Tess of the Circle – Amplify

TOTC_RingMasterReview

Though a trio of exceptional singles have already provided a powerful and thrilling insight into the new album from British band Tess of the Circle, it still has not stopped Amplify from surprising and impressing beyond expectations. The eleven tracks making up the band’s second full-length offers virulent roars and irresistible croons, and a collection of rock ‘n’ roll fuelled songs which leap with zeal and passion at ears and imagination.

Rising in 2013 within the British Independent Collective, an artistic union of friends and talent in various mediums formed by singer/songwriter/guitarist Tess Jones, Tess Of The Circle soon sparked potent attention from fans and media alike with debut album Thorns. Jones’ songs soon found regular airplay which has continued since, especially with those recent singles. The past couple of years have been especially busy and successful for the band; that national radio support leading to a double figure amount of live sessions backed by a stage presence which has seen the band play five shows at Glastonbury, sub-headline the 2015 Acoustic Festival of Britain’s second stage, and headline Bear Gryll’s Festival in London. Such the might and majesty of the Gavin Monaghan (Editors, Robert Planet, Lemmy, Ryan Adams, Grace Jones) produced Amplify, all before seems like just being the prelude to bigger and bolder things for the Oxford hailing band; bigger success sparked by a release which it would not surprise if it emerged as an album of the year contender for a great many come December.

With guitarist Lee Clifton, bassist Ben Drummond, and drummer Paul Stone, alongside Jones, Tess Of The Circle get right down to business with opener Love Is the Drug That You Crave. As potent and contagious as first time heard as a single, the song is soon filling ears with the distinctive voice of Jones and scythes of guitar within an electronic shimmer. The relatively controlled start soon erupts into a feisty burst of energy and bait soaked hooks; a two prong coaxing repeated before the track hits a tenacious and rousing stroll. It is quite simply a blaze of melodic and rhythmic infectiousness; a bracing stomp only given greater depth by the great backing vocals around fiery textures cast by guitars and keys.

art_RingMasterReviewIt takes little time for the variety within Amplify to emerge; from The Cars meets John Butler Trio feel of the first song, a Gary Numan air colours the following I’m Not Ashamed, though it is a spice predominantly cast by the vocal tone of Jones. Nevertheless, a great range of emotive and rhythmic shadows wrap the energetic canter of the song, adding weight and intrigue to the hazier lures of guitars and harmonies. As its predecessor, it takes little time to get fully involved with the grungy encounter, a swift persuasion matched by You Take Me Out of My Head and its thumping slice of bullish hard rock and anthemic rock ‘n’ roll. From its fiery jangle and imposing rhythms, the song demands attention, rewarding the submission with addictive hooks and beguiling grooves courted by the delicious throb of Drummond’s bass. Riffs are equally as formidable and persuasive; the track the perfect blend of aggression and seduction with blues enterprise for further drama.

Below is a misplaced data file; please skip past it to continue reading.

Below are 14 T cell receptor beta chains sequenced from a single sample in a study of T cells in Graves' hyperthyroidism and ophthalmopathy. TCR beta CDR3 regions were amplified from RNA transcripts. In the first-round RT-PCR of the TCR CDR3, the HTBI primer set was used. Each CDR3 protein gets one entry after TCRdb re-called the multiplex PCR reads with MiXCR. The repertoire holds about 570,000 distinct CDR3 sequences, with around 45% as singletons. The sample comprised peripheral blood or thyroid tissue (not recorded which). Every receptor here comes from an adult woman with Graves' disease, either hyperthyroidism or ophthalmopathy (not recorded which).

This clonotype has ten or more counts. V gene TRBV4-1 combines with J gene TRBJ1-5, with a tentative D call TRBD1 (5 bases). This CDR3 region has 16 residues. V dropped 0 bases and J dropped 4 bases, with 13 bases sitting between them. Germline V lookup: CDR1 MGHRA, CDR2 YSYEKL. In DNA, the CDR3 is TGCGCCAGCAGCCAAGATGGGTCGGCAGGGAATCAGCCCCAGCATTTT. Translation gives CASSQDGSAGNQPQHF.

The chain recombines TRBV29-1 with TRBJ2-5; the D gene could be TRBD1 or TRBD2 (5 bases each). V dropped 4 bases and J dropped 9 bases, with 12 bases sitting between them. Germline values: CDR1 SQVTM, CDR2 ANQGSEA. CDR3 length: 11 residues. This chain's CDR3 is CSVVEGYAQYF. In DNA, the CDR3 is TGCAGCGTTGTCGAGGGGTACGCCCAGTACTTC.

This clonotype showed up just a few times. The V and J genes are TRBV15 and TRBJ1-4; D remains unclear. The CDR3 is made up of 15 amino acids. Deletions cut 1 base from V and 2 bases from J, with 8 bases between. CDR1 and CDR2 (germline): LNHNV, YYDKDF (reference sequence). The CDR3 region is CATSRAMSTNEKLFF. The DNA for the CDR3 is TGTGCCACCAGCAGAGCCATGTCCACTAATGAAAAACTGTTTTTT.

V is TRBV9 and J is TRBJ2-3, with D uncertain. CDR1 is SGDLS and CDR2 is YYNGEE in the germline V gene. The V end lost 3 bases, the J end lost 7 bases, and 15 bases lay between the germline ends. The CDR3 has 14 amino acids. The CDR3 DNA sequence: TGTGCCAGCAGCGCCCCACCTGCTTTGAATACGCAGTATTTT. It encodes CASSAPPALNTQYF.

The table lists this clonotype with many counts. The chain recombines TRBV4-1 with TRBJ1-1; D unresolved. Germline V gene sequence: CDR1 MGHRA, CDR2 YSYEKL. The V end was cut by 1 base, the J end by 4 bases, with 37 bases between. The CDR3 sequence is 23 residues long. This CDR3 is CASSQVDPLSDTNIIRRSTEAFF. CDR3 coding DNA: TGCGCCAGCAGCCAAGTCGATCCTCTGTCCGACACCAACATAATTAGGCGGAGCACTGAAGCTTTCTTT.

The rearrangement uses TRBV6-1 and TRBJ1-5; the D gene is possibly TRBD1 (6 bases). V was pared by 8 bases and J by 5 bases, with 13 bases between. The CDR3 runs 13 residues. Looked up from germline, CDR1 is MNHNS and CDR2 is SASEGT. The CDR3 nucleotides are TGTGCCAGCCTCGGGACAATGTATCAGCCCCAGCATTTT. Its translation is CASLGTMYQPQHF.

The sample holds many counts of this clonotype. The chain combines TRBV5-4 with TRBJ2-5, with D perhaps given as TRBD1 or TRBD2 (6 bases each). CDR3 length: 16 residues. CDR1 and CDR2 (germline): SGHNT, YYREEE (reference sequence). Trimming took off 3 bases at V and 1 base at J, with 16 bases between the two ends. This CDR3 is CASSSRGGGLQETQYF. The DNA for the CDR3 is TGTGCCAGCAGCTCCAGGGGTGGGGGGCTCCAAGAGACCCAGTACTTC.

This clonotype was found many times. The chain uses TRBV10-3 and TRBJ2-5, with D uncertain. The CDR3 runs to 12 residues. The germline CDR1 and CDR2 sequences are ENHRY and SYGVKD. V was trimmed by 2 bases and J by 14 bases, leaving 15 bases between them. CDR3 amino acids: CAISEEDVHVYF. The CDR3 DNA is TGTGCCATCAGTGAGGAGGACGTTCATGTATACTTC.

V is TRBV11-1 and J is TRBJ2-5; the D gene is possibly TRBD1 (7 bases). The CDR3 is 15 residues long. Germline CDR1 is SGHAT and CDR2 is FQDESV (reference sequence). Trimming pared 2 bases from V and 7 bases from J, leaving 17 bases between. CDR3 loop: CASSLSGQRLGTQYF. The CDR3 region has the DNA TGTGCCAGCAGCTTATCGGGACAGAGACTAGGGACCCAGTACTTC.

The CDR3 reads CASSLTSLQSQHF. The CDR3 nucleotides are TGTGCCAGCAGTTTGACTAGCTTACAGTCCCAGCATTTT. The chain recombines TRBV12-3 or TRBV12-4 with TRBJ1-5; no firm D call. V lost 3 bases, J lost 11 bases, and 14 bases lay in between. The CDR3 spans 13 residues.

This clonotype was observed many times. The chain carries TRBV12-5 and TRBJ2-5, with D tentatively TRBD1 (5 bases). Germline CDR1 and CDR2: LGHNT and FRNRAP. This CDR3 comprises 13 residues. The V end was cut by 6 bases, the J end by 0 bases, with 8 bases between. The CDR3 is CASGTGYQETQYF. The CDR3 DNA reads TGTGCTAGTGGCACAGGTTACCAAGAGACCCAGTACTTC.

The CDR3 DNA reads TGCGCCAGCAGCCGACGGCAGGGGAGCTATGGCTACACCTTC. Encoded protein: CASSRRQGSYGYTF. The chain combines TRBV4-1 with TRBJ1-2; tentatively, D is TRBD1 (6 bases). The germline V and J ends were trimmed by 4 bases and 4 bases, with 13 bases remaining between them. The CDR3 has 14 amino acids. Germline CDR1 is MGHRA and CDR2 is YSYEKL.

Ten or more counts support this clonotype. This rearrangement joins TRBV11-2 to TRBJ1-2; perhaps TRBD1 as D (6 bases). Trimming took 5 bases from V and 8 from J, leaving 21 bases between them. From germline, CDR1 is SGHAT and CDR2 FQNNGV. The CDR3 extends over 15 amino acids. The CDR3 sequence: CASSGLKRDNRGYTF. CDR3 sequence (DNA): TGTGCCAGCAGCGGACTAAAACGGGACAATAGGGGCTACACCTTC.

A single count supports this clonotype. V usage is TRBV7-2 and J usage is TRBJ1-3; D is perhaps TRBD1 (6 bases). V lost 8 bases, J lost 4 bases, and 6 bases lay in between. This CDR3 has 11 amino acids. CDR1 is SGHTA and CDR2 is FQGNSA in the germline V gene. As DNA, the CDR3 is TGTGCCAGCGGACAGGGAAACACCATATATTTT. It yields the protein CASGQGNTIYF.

A chance to relax is provided by the emotive croon of Believe (Into Her Arms), though ears and imagination are as busy as ever in being beguiled by the outstanding encounter. With blues hues lacing the guitars and a gravelly texture enjoyably coating Jones’ vocals, the song mesmerises as skittish rhythms entice. Even in its balladry, the track offers a catchiness which is impossible to resist as our hips and throats can attest to before they are given an even greater workout by the Nirvana-esque incitement of Mother Daughter Son. The track leaps and pokes with matching intensity; stirring up appetite and spirit with its slightly volatile revelry in a persuasion more than matched by Digging At My Bones. Like a tango, the song twists and turns, ebbs and flows in its unpredictable drama and enterprise. Emotionally more than physically tempestuous, the track uncages a theatre of sound and invention which gets right under the skin, tapping into the instincts for heart rousing rock ‘n’ roll.

The excellent Face the Changes flirts with a REM scented adventure next, its rock pop contagion a gentle but inescapable tempting, whilst Drowning Without You as good as steals the whole show with its dark and swampy rock ‘n’ roll. The brooding twang of the guitar is manna for the ear with extra spice provided by the provocative mystique infested melodies. The song nags the senses, seduces the imagination, and flirts with body and soul from start to finish, standing as album favourite with consummate ease even in the company of seriously impressing companions.

The heart blues serenade of Summer Rain is next, holding ears and enjoyment firm before allowing The Waves Break Us Down to share its intimate ballad wrapped in emotive strings and vocal melancholy. Both songs make compelling persuasions whilst adding fresh shades of creative colour to Amplify; one final hue offered by the closing beauty of This Higher Ground and its folk rock embrace of intimate sentiment and lively endeavour.

Amplify is quite sensational, not only living up to the promise of its temptation laying singles but revealing numerous more sides and imagination to the songwriting and sound of Tess of the Circle. It is not a must check out album recommendation we offer but  a must have suggestion.

Amplify is out now via Vintage Voice Records on iTunes and other stores.

http://www.tessofthecircle.com   https://www.facebook.com/TessOfTheCircle/

Pete RingMaster 26/04/2016

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